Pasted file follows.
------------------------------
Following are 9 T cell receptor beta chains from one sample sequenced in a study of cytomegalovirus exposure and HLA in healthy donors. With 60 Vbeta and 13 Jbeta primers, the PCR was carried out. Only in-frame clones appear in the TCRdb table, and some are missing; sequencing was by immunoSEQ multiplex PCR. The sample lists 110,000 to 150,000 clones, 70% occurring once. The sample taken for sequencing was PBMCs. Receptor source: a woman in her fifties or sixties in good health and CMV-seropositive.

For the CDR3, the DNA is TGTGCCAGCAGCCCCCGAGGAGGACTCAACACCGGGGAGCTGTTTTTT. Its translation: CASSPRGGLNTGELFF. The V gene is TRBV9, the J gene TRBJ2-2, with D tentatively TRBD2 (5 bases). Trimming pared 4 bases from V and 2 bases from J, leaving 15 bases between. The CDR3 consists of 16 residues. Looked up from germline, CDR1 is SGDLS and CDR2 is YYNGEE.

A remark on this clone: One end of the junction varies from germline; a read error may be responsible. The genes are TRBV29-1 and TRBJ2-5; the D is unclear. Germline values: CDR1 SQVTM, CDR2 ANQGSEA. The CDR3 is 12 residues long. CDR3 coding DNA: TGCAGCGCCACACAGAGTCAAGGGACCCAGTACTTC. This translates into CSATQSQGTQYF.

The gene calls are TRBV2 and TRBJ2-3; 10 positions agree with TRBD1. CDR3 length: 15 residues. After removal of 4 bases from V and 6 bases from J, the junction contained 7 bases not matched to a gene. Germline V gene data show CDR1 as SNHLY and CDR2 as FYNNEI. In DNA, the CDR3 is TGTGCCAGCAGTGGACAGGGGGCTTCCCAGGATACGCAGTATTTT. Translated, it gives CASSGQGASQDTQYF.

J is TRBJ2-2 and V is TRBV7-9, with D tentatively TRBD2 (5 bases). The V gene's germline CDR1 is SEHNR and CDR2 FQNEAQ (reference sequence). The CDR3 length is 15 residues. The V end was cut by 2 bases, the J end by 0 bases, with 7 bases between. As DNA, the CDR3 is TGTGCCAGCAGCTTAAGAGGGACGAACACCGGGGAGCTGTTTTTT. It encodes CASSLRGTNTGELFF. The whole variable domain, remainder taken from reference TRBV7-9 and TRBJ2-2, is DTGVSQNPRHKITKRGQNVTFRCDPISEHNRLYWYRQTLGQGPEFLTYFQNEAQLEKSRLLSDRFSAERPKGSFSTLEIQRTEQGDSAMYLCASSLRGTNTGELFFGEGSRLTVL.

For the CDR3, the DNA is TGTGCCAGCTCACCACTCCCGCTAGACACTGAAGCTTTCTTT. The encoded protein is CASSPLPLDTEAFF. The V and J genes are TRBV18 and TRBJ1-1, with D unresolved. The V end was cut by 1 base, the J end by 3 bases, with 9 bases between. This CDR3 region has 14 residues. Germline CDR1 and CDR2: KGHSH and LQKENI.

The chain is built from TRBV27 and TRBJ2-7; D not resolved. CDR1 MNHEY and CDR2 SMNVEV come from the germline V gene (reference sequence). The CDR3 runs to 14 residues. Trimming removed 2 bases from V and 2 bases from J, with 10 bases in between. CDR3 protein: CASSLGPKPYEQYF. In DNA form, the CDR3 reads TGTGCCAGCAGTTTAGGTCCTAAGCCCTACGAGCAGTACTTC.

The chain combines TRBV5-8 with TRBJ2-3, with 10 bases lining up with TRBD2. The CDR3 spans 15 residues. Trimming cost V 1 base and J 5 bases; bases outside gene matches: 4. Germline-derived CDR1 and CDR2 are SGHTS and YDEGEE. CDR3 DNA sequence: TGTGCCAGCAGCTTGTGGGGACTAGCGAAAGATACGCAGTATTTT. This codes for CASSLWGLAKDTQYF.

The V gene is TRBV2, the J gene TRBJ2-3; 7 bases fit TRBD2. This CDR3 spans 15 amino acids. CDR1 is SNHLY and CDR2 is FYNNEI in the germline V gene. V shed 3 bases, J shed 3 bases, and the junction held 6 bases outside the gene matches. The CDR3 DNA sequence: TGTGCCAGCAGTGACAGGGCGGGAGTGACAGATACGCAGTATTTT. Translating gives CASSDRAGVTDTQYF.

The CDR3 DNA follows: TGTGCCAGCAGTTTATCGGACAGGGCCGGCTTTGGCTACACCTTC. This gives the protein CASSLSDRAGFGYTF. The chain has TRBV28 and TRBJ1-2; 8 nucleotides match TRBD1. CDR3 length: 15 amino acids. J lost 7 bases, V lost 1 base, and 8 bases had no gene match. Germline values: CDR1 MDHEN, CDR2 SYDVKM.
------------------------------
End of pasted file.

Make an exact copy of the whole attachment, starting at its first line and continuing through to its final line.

Following are 9 T cell receptor beta chains from one sample sequenced in a study of cytomegalovirus exposure and HLA in healthy donors. With 60 Vbeta and 13 Jbeta primers, the PCR was carried out. Only in-frame clones appear in the TCRdb table, and some are missing; sequencing was by immunoSEQ multiplex PCR. The sample lists 110,000 to 150,000 clones, 70% occurring once. The sample taken for sequencing was PBMCs. Receptor source: a woman in her fifties or sixties in good health and CMV-seropositive.

For the CDR3, the DNA is TGTGCCAGCAGCCCCCGAGGAGGACTCAACACCGGGGAGCTGTTTTTT. Its translation: CASSPRGGLNTGELFF. The V gene is TRBV9, the J gene TRBJ2-2, with D tentatively TRBD2 (5 bases). Trimming pared 4 bases from V and 2 bases from J, leaving 15 bases between. The CDR3 consists of 16 residues. Looked up from germline, CDR1 is SGDLS and CDR2 is YYNGEE.

A remark on this clone: One end of the junction varies from germline; a read error may be responsible. The genes are TRBV29-1 and TRBJ2-5; the D is unclear. Germline values: CDR1 SQVTM, CDR2 ANQGSEA. The CDR3 is 12 residues long. CDR3 coding DNA: TGCAGCGCCACACAGAGTCAAGGGACCCAGTACTTC. This translates into CSATQSQGTQYF.

The gene calls are TRBV2 and TRBJ2-3; 10 positions agree with TRBD1. CDR3 length: 15 residues. After removal of 4 bases from V and 6 bases from J, the junction contained 7 bases not matched to a gene. Germline V gene data show CDR1 as SNHLY and CDR2 as FYNNEI. In DNA, the CDR3 is TGTGCCAGCAGTGGACAGGGGGCTTCCCAGGATACGCAGTATTTT. Translated, it gives CASSGQGASQDTQYF.

J is TRBJ2-2 and V is TRBV7-9, with D tentatively TRBD2 (5 bases). The V gene's germline CDR1 is SEHNR and CDR2 FQNEAQ (reference sequence). The CDR3 length is 15 residues. The V end was cut by 2 bases, the J end by 0 bases, with 7 bases between. As DNA, the CDR3 is TGTGCCAGCAGCTTAAGAGGGACGAACACCGGGGAGCTGTTTTTT. It encodes CASSLRGTNTGELFF. The whole variable domain, remainder taken from reference TRBV7-9 and TRBJ2-2, is DTGVSQNPRHKITKRGQNVTFRCDPISEHNRLYWYRQTLGQGPEFLTYFQNEAQLEKSRLLSDRFSAERPKGSFSTLEIQRTEQGDSAMYLCASSLRGTNTGELFFGEGSRLTVL.

For the CDR3, the DNA is TGTGCCAGCTCACCACTCCCGCTAGACACTGAAGCTTTCTTT. The encoded protein is CASSPLPLDTEAFF. The V and J genes are TRBV18 and TRBJ1-1, with D unresolved. The V end was cut by 1 base, the J end by 3 bases, with 9 bases between. This CDR3 region has 14 residues. Germline CDR1 and CDR2: KGHSH and LQKENI.

The chain is built from TRBV27 and TRBJ2-7; D not resolved. CDR1 MNHEY and CDR2 SMNVEV come from the germline V gene (reference sequence). The CDR3 runs to 14 residues. Trimming removed 2 bases from V and 2 bases from J, with 10 bases in between. CDR3 protein: CASSLGPKPYEQYF. In DNA form, the CDR3 reads TGTGCCAGCAGTTTAGGTCCTAAGCCCTACGAGCAGTACTTC.

The chain combines TRBV5-8 with TRBJ2-3, with 10 bases lining up with TRBD2. The CDR3 spans 15 residues. Trimming cost V 1 base and J 5 bases; bases outside gene matches: 4. Germline-derived CDR1 and CDR2 are SGHTS and YDEGEE. CDR3 DNA sequence: TGTGCCAGCAGCTTGTGGGGACTAGCGAAAGATACGCAGTATTTT. This codes for CASSLWGLAKDTQYF.

The V gene is TRBV2, the J gene TRBJ2-3; 7 bases fit TRBD2. This CDR3 spans 15 amino acids. CDR1 is SNHLY and CDR2 is FYNNEI in the germline V gene. V shed 3 bases, J shed 3 bases, and the junction held 6 bases outside the gene matches. The CDR3 DNA sequence: TGTGCCAGCAGTGACAGGGCGGGAGTGACAGATACGCAGTATTTT. Translating gives CASSDRAGVTDTQYF.

The CDR3 DNA follows: TGTGCCAGCAGTTTATCGGACAGGGCCGGCTTTGGCTACACCTTC. This gives the protein CASSLSDRAGFGYTF. The chain has TRBV28 and TRBJ1-2; 8 nucleotides match TRBD1. CDR3 length: 15 amino acids. J lost 7 bases, V lost 1 base, and 8 bases had no gene match. Germline values: CDR1 MDHEN, CDR2 SYDVKM.